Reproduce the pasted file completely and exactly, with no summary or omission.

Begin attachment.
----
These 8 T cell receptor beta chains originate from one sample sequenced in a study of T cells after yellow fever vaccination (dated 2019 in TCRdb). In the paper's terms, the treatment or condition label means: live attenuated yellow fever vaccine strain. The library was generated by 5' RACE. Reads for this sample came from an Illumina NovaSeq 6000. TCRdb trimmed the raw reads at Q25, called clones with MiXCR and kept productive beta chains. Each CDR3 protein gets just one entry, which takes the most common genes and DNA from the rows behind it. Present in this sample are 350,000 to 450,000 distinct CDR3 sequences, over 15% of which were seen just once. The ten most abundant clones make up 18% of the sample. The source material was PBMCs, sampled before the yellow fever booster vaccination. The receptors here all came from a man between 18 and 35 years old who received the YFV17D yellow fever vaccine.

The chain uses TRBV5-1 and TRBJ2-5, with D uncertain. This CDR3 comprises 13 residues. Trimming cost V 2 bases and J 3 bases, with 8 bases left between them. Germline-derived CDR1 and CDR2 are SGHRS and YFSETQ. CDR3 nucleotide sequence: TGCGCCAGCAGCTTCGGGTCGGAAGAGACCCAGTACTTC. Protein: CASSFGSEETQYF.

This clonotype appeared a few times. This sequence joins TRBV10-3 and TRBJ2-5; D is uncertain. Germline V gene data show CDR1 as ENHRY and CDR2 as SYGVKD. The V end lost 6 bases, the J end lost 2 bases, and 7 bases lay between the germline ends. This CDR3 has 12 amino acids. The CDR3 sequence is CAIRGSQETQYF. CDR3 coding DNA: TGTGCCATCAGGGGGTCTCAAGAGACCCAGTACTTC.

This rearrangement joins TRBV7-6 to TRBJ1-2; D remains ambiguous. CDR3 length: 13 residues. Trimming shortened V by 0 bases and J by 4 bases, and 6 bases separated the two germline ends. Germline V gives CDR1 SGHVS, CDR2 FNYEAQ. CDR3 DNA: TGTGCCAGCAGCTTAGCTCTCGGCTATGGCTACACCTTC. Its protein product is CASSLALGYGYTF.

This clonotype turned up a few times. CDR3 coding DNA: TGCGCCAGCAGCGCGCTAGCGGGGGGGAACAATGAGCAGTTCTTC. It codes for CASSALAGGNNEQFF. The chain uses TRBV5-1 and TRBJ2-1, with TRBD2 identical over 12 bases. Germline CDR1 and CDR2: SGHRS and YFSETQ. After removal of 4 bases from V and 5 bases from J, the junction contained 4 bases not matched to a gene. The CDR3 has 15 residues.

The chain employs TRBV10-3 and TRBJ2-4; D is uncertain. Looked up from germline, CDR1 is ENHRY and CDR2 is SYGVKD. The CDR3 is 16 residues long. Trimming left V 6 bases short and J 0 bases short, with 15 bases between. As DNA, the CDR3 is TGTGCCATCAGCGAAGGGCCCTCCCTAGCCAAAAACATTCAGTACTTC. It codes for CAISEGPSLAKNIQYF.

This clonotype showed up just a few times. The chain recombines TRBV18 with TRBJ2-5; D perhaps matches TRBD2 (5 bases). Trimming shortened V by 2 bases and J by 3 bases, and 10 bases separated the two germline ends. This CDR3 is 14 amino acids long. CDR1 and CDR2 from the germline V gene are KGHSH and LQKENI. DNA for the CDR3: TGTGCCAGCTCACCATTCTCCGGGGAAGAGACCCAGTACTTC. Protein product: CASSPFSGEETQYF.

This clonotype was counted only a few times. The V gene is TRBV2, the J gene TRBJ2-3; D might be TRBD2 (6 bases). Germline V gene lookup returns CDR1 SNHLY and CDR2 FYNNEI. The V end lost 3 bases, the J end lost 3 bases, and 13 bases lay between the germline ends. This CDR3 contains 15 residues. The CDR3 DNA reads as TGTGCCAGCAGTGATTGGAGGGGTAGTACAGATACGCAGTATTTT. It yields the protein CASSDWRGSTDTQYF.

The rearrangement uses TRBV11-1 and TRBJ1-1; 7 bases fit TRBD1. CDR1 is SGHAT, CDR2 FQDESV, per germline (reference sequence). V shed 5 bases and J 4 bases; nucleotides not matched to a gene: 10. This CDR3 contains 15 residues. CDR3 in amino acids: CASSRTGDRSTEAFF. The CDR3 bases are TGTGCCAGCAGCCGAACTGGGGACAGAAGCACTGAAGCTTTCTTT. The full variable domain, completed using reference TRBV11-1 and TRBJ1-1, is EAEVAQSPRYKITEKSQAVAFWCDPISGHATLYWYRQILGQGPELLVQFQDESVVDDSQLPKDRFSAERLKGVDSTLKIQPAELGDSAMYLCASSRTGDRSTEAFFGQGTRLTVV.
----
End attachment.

These 8 T cell receptor beta chains originate from one sample sequenced in a study of T cells after yellow fever vaccination (dated 2019 in TCRdb). In the paper's terms, the treatment or condition label means: live attenuated yellow fever vaccine strain. The library was generated by 5' RACE. Reads for this sample came from an Illumina NovaSeq 6000. TCRdb trimmed the raw reads at Q25, called clones with MiXCR and kept productive beta chains. Each CDR3 protein gets just one entry, which takes the most common genes and DNA from the rows behind it. Present in this sample are 350,000 to 450,000 distinct CDR3 sequences, over 15% of which were seen just once. The ten most abundant clones make up 18% of the sample. The source material was PBMCs, sampled before the yellow fever booster vaccination. The receptors here all came from a man between 18 and 35 years old who received the YFV17D yellow fever vaccine.

The chain uses TRBV5-1 and TRBJ2-5, with D uncertain. This CDR3 comprises 13 residues. Trimming cost V 2 bases and J 3 bases, with 8 bases left between them. Germline-derived CDR1 and CDR2 are SGHRS and YFSETQ. CDR3 nucleotide sequence: TGCGCCAGCAGCTTCGGGTCGGAAGAGACCCAGTACTTC. Protein: CASSFGSEETQYF.

This clonotype appeared a few times. This sequence joins TRBV10-3 and TRBJ2-5; D is uncertain. Germline V gene data show CDR1 as ENHRY and CDR2 as SYGVKD. The V end lost 6 bases, the J end lost 2 bases, and 7 bases lay between the germline ends. This CDR3 has 12 amino acids. The CDR3 sequence is CAIRGSQETQYF. CDR3 coding DNA: TGTGCCATCAGGGGGTCTCAAGAGACCCAGTACTTC.

This rearrangement joins TRBV7-6 to TRBJ1-2; D remains ambiguous. CDR3 length: 13 residues. Trimming shortened V by 0 bases and J by 4 bases, and 6 bases separated the two germline ends. Germline V gives CDR1 SGHVS, CDR2 FNYEAQ. CDR3 DNA: TGTGCCAGCAGCTTAGCTCTCGGCTATGGCTACACCTTC. Its protein product is CASSLALGYGYTF.

This clonotype turned up a few times. CDR3 coding DNA: TGCGCCAGCAGCGCGCTAGCGGGGGGGAACAATGAGCAGTTCTTC. It codes for CASSALAGGNNEQFF. The chain uses TRBV5-1 and TRBJ2-1, with TRBD2 identical over 12 bases. Germline CDR1 and CDR2: SGHRS and YFSETQ. After removal of 4 bases from V and 5 bases from J, the junction contained 4 bases not matched to a gene. The CDR3 has 15 residues.

The chain employs TRBV10-3 and TRBJ2-4; D is uncertain. Looked up from germline, CDR1 is ENHRY and CDR2 is SYGVKD. The CDR3 is 16 residues long. Trimming left V 6 bases short and J 0 bases short, with 15 bases between. As DNA, the CDR3 is TGTGCCATCAGCGAAGGGCCCTCCCTAGCCAAAAACATTCAGTACTTC. It codes for CAISEGPSLAKNIQYF.

This clonotype showed up just a few times. The chain recombines TRBV18 with TRBJ2-5; D perhaps matches TRBD2 (5 bases). Trimming shortened V by 2 bases and J by 3 bases, and 10 bases separated the two germline ends. This CDR3 is 14 amino acids long. CDR1 and CDR2 from the germline V gene are KGHSH and LQKENI. DNA for the CDR3: TGTGCCAGCTCACCATTCTCCGGGGAAGAGACCCAGTACTTC. Protein product: CASSPFSGEETQYF.

This clonotype was counted only a few times. The V gene is TRBV2, the J gene TRBJ2-3; D might be TRBD2 (6 bases). Germline V gene lookup returns CDR1 SNHLY and CDR2 FYNNEI. The V end lost 3 bases, the J end lost 3 bases, and 13 bases lay between the germline ends. This CDR3 contains 15 residues. The CDR3 DNA reads as TGTGCCAGCAGTGATTGGAGGGGTAGTACAGATACGCAGTATTTT. It yields the protein CASSDWRGSTDTQYF.

The rearrangement uses TRBV11-1 and TRBJ1-1; 7 bases fit TRBD1. CDR1 is SGHAT, CDR2 FQDESV, per germline (reference sequence). V shed 5 bases and J 4 bases; nucleotides not matched to a gene: 10. This CDR3 contains 15 residues. CDR3 in amino acids: CASSRTGDRSTEAFF. The CDR3 bases are TGTGCCAGCAGCCGAACTGGGGACAGAAGCACTGAAGCTTTCTTT. The full variable domain, completed using reference TRBV11-1 and TRBJ1-1, is EAEVAQSPRYKITEKSQAVAFWCDPISGHATLYWYRQILGQGPELLVQFQDESVVDDSQLPKDRFSAERLKGVDSTLKIQPAELGDSAMYLCASSRTGDRSTEAFFGQGTRLTVV.